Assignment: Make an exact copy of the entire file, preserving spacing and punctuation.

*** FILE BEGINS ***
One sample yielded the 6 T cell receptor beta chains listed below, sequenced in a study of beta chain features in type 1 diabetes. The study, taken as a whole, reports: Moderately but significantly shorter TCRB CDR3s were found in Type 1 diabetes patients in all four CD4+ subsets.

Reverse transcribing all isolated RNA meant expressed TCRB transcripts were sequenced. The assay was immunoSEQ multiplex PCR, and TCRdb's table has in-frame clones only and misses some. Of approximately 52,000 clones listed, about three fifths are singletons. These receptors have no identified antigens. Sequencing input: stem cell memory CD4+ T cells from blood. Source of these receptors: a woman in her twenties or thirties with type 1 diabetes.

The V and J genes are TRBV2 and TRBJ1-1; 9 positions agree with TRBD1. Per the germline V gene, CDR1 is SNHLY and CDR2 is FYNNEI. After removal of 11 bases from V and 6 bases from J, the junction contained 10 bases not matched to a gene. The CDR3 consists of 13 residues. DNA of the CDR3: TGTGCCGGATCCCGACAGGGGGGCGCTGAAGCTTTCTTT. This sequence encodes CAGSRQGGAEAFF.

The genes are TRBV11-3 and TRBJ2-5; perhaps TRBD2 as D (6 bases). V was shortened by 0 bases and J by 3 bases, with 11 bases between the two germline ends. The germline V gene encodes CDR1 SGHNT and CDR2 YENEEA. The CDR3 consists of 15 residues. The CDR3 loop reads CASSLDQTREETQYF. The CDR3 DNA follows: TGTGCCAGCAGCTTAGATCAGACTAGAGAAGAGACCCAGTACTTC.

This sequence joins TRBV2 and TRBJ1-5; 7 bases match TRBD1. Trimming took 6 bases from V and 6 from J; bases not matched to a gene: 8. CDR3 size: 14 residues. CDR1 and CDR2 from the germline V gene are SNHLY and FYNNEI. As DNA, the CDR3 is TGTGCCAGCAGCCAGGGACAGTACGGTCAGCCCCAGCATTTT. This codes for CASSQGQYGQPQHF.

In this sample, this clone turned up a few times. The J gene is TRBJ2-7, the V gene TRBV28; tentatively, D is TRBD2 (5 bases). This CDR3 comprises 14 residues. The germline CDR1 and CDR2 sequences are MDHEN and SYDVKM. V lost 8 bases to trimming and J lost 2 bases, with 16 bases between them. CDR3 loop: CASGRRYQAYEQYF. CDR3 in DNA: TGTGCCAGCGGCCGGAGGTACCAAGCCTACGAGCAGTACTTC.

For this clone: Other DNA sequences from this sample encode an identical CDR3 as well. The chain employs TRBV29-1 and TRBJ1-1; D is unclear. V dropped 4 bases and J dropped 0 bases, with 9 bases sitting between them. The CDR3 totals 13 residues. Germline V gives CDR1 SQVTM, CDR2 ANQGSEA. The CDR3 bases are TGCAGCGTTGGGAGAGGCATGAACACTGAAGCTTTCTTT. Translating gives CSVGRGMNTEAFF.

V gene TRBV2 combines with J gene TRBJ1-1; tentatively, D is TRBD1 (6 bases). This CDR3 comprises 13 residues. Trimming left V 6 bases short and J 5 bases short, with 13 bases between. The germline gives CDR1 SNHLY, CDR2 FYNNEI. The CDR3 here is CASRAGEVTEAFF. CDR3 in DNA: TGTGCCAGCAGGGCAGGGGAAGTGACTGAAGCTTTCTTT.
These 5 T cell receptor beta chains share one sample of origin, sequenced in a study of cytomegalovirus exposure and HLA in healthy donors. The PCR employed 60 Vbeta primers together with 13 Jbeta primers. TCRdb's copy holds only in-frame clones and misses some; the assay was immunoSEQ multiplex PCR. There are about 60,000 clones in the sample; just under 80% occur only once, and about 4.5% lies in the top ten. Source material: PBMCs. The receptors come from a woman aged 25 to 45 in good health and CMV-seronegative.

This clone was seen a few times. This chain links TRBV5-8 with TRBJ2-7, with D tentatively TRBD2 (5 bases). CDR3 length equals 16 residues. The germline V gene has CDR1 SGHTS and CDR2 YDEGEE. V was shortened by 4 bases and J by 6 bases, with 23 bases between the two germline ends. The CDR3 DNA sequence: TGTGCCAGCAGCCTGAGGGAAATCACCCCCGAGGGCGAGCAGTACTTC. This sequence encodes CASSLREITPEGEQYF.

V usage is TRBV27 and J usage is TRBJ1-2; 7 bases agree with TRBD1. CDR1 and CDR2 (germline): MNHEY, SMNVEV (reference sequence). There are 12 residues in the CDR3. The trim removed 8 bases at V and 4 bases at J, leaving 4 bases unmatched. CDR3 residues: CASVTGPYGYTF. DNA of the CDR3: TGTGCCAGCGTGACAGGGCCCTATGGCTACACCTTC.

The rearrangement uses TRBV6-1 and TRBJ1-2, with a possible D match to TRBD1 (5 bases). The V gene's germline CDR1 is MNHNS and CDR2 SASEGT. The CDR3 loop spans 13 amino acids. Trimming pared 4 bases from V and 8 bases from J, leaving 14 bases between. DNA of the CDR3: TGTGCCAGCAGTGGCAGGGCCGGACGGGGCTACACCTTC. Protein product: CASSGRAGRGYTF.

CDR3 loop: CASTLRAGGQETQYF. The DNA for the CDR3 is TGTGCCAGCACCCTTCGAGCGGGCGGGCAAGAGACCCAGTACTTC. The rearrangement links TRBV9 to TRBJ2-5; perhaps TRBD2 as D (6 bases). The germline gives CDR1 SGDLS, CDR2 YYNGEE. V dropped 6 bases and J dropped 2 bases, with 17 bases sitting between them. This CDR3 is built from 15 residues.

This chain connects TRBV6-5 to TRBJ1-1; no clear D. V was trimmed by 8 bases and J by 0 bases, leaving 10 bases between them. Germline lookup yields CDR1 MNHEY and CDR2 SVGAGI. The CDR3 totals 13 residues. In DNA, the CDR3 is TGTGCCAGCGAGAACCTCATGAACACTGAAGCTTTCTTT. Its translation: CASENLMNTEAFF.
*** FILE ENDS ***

One sample yielded the 6 T cell receptor beta chains listed below, sequenced in a study of beta chain features in type 1 diabetes. The study, taken as a whole, reports: Moderately but significantly shorter TCRB CDR3s were found in Type 1 diabetes patients in all four CD4+ subsets.

Reverse transcribing all isolated RNA meant expressed TCRB transcripts were sequenced. The assay was immunoSEQ multiplex PCR, and TCRdb's table has in-frame clones only and misses some. Of approximately 52,000 clones listed, about three fifths are singletons. These receptors have no identified antigens. Sequencing input: stem cell memory CD4+ T cells from blood. Source of these receptors: a woman in her twenties or thirties with type 1 diabetes.

The V and J genes are TRBV2 and TRBJ1-1; 9 positions agree with TRBD1. Per the germline V gene, CDR1 is SNHLY and CDR2 is FYNNEI. After removal of 11 bases from V and 6 bases from J, the junction contained 10 bases not matched to a gene. The CDR3 consists of 13 residues. DNA of the CDR3: TGTGCCGGATCCCGACAGGGGGGCGCTGAAGCTTTCTTT. This sequence encodes CAGSRQGGAEAFF.

The genes are TRBV11-3 and TRBJ2-5; perhaps TRBD2 as D (6 bases). V was shortened by 0 bases and J by 3 bases, with 11 bases between the two germline ends. The germline V gene encodes CDR1 SGHNT and CDR2 YENEEA. The CDR3 consists of 15 residues. The CDR3 loop reads CASSLDQTREETQYF. The CDR3 DNA follows: TGTGCCAGCAGCTTAGATCAGACTAGAGAAGAGACCCAGTACTTC.

This sequence joins TRBV2 and TRBJ1-5; 7 bases match TRBD1. Trimming took 6 bases from V and 6 from J; bases not matched to a gene: 8. CDR3 size: 14 residues. CDR1 and CDR2 from the germline V gene are SNHLY and FYNNEI. As DNA, the CDR3 is TGTGCCAGCAGCCAGGGACAGTACGGTCAGCCCCAGCATTTT. This codes for CASSQGQYGQPQHF.

In this sample, this clone turned up a few times. The J gene is TRBJ2-7, the V gene TRBV28; tentatively, D is TRBD2 (5 bases). This CDR3 comprises 14 residues. The germline CDR1 and CDR2 sequences are MDHEN and SYDVKM. V lost 8 bases to trimming and J lost 2 bases, with 16 bases between them. CDR3 loop: CASGRRYQAYEQYF. CDR3 in DNA: TGTGCCAGCGGCCGGAGGTACCAAGCCTACGAGCAGTACTTC.

For this clone: Other DNA sequences from this sample encode an identical CDR3 as well. The chain employs TRBV29-1 and TRBJ1-1; D is unclear. V dropped 4 bases and J dropped 0 bases, with 9 bases sitting between them. The CDR3 totals 13 residues. Germline V gives CDR1 SQVTM, CDR2 ANQGSEA. The CDR3 bases are TGCAGCGTTGGGAGAGGCATGAACACTGAAGCTTTCTTT. Translating gives CSVGRGMNTEAFF.

V gene TRBV2 combines with J gene TRBJ1-1; tentatively, D is TRBD1 (6 bases). This CDR3 comprises 13 residues. Trimming left V 6 bases short and J 5 bases short, with 13 bases between. The germline gives CDR1 SNHLY, CDR2 FYNNEI. The CDR3 here is CASRAGEVTEAFF. CDR3 in DNA: TGTGCCAGCAGGGCAGGGGAAGTGACTGAAGCTTTCTTT.
These 5 T cell receptor beta chains share one sample of origin, sequenced in a study of cytomegalovirus exposure and HLA in healthy donors. The PCR employed 60 Vbeta primers together with 13 Jbeta primers. TCRdb's copy holds only in-frame clones and misses some; the assay was immunoSEQ multiplex PCR. There are about 60,000 clones in the sample; just under 80% occur only once, and about 4.5% lies in the top ten. Source material: PBMCs. The receptors come from a woman aged 25 to 45 in good health and CMV-seronegative.

This clone was seen a few times. This chain links TRBV5-8 with TRBJ2-7, with D tentatively TRBD2 (5 bases). CDR3 length equals 16 residues. The germline V gene has CDR1 SGHTS and CDR2 YDEGEE. V was shortened by 4 bases and J by 6 bases, with 23 bases between the two germline ends. The CDR3 DNA sequence: TGTGCCAGCAGCCTGAGGGAAATCACCCCCGAGGGCGAGCAGTACTTC. This sequence encodes CASSLREITPEGEQYF.

V usage is TRBV27 and J usage is TRBJ1-2; 7 bases agree with TRBD1. CDR1 and CDR2 (germline): MNHEY, SMNVEV (reference sequence). There are 12 residues in the CDR3. The trim removed 8 bases at V and 4 bases at J, leaving 4 bases unmatched. CDR3 residues: CASVTGPYGYTF. DNA of the CDR3: TGTGCCAGCGTGACAGGGCCCTATGGCTACACCTTC.

The rearrangement uses TRBV6-1 and TRBJ1-2, with a possible D match to TRBD1 (5 bases). The V gene's germline CDR1 is MNHNS and CDR2 SASEGT. The CDR3 loop spans 13 amino acids. Trimming pared 4 bases from V and 8 bases from J, leaving 14 bases between. DNA of the CDR3: TGTGCCAGCAGTGGCAGGGCCGGACGGGGCTACACCTTC. Protein product: CASSGRAGRGYTF.

CDR3 loop: CASTLRAGGQETQYF. The DNA for the CDR3 is TGTGCCAGCACCCTTCGAGCGGGCGGGCAAGAGACCCAGTACTTC. The rearrangement links TRBV9 to TRBJ2-5; perhaps TRBD2 as D (6 bases). The germline gives CDR1 SGDLS, CDR2 YYNGEE. V dropped 6 bases and J dropped 2 bases, with 17 bases sitting between them. This CDR3 is built from 15 residues.

This chain connects TRBV6-5 to TRBJ1-1; no clear D. V was trimmed by 8 bases and J by 0 bases, leaving 10 bases between them. Germline lookup yields CDR1 MNHEY and CDR2 SVGAGI. The CDR3 totals 13 residues. In DNA, the CDR3 is TGTGCCAGCGAGAACCTCATGAACACTGAAGCTTTCTTT. Its translation: CASENLMNTEAFF.